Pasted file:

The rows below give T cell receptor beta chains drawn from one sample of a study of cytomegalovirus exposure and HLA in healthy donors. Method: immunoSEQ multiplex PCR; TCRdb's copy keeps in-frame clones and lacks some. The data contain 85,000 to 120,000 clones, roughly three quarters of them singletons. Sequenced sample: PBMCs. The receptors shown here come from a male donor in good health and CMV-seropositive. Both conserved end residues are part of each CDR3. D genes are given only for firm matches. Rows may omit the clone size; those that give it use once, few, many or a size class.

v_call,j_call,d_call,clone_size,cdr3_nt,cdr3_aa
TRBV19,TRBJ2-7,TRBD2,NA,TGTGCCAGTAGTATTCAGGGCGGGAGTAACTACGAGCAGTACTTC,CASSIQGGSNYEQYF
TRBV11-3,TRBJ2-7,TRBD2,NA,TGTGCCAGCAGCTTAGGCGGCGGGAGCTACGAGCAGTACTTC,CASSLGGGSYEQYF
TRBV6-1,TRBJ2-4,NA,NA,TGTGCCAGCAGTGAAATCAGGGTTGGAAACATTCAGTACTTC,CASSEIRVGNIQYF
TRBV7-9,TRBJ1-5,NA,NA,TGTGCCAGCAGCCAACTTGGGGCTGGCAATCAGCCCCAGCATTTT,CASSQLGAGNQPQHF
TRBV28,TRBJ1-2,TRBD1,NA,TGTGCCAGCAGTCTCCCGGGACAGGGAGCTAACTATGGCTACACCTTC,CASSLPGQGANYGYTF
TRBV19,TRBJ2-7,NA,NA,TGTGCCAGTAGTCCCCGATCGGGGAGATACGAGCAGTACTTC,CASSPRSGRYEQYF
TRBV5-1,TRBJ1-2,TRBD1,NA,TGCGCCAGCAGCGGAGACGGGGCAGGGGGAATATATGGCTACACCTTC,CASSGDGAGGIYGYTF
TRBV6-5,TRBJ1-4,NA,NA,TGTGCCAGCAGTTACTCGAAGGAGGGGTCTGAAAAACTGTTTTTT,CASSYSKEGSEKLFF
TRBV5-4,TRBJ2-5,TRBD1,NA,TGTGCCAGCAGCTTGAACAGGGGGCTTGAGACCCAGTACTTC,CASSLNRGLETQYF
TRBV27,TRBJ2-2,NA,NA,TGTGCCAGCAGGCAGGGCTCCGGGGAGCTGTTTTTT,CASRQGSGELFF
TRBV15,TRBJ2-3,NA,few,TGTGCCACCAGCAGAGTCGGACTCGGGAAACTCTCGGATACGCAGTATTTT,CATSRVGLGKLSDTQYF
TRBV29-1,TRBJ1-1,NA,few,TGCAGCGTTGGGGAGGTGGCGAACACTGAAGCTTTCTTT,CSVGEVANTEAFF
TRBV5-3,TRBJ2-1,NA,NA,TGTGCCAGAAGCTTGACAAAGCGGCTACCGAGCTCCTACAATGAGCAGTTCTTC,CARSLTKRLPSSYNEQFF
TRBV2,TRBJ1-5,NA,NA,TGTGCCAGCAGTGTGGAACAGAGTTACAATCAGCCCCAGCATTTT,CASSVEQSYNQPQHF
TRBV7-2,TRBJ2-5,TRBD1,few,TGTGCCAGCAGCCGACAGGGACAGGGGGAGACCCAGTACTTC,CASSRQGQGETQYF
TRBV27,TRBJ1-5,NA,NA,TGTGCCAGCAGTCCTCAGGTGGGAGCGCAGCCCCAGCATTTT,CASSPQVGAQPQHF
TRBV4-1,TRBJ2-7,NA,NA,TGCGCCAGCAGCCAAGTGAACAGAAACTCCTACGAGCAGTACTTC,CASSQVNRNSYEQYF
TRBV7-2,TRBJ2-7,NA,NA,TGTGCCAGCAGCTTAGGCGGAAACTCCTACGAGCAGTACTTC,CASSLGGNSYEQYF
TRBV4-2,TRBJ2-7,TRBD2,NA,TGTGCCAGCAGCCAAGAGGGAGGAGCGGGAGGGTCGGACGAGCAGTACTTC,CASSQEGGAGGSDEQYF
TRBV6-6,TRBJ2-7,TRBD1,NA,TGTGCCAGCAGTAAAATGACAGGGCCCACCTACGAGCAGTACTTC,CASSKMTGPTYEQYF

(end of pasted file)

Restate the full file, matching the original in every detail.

The rows below give T cell receptor beta chains drawn from one sample of a study of cytomegalovirus exposure and HLA in healthy donors. Method: immunoSEQ multiplex PCR; TCRdb's copy keeps in-frame clones and lacks some. The data contain 85,000 to 120,000 clones, roughly three quarters of them singletons. Sequenced sample: PBMCs. The receptors shown here come from a male donor in good health and CMV-seropositive. Both conserved end residues are part of each CDR3. D genes are given only for firm matches. Rows may omit the clone size; those that give it use once, few, many or a size class.

v_call,j_call,d_call,clone_size,cdr3_nt,cdr3_aa
TRBV19,TRBJ2-7,TRBD2,NA,TGTGCCAGTAGTATTCAGGGCGGGAGTAACTACGAGCAGTACTTC,CASSIQGGSNYEQYF
TRBV11-3,TRBJ2-7,TRBD2,NA,TGTGCCAGCAGCTTAGGCGGCGGGAGCTACGAGCAGTACTTC,CASSLGGGSYEQYF
TRBV6-1,TRBJ2-4,NA,NA,TGTGCCAGCAGTGAAATCAGGGTTGGAAACATTCAGTACTTC,CASSEIRVGNIQYF
TRBV7-9,TRBJ1-5,NA,NA,TGTGCCAGCAGCCAACTTGGGGCTGGCAATCAGCCCCAGCATTTT,CASSQLGAGNQPQHF
TRBV28,TRBJ1-2,TRBD1,NA,TGTGCCAGCAGTCTCCCGGGACAGGGAGCTAACTATGGCTACACCTTC,CASSLPGQGANYGYTF
TRBV19,TRBJ2-7,NA,NA,TGTGCCAGTAGTCCCCGATCGGGGAGATACGAGCAGTACTTC,CASSPRSGRYEQYF
TRBV5-1,TRBJ1-2,TRBD1,NA,TGCGCCAGCAGCGGAGACGGGGCAGGGGGAATATATGGCTACACCTTC,CASSGDGAGGIYGYTF
TRBV6-5,TRBJ1-4,NA,NA,TGTGCCAGCAGTTACTCGAAGGAGGGGTCTGAAAAACTGTTTTTT,CASSYSKEGSEKLFF
TRBV5-4,TRBJ2-5,TRBD1,NA,TGTGCCAGCAGCTTGAACAGGGGGCTTGAGACCCAGTACTTC,CASSLNRGLETQYF
TRBV27,TRBJ2-2,NA,NA,TGTGCCAGCAGGCAGGGCTCCGGGGAGCTGTTTTTT,CASRQGSGELFF
TRBV15,TRBJ2-3,NA,few,TGTGCCACCAGCAGAGTCGGACTCGGGAAACTCTCGGATACGCAGTATTTT,CATSRVGLGKLSDTQYF
TRBV29-1,TRBJ1-1,NA,few,TGCAGCGTTGGGGAGGTGGCGAACACTGAAGCTTTCTTT,CSVGEVANTEAFF
TRBV5-3,TRBJ2-1,NA,NA,TGTGCCAGAAGCTTGACAAAGCGGCTACCGAGCTCCTACAATGAGCAGTTCTTC,CARSLTKRLPSSYNEQFF
TRBV2,TRBJ1-5,NA,NA,TGTGCCAGCAGTGTGGAACAGAGTTACAATCAGCCCCAGCATTTT,CASSVEQSYNQPQHF
TRBV7-2,TRBJ2-5,TRBD1,few,TGTGCCAGCAGCCGACAGGGACAGGGGGAGACCCAGTACTTC,CASSRQGQGETQYF
TRBV27,TRBJ1-5,NA,NA,TGTGCCAGCAGTCCTCAGGTGGGAGCGCAGCCCCAGCATTTT,CASSPQVGAQPQHF
TRBV4-1,TRBJ2-7,NA,NA,TGCGCCAGCAGCCAAGTGAACAGAAACTCCTACGAGCAGTACTTC,CASSQVNRNSYEQYF
TRBV7-2,TRBJ2-7,NA,NA,TGTGCCAGCAGCTTAGGCGGAAACTCCTACGAGCAGTACTTC,CASSLGGNSYEQYF
TRBV4-2,TRBJ2-7,TRBD2,NA,TGTGCCAGCAGCCAAGAGGGAGGAGCGGGAGGGTCGGACGAGCAGTACTTC,CASSQEGGAGGSDEQYF
TRBV6-6,TRBJ2-7,TRBD1,NA,TGTGCCAGCAGTAAAATGACAGGGCCCACCTACGAGCAGTACTTC,CASSKMTGPTYEQYF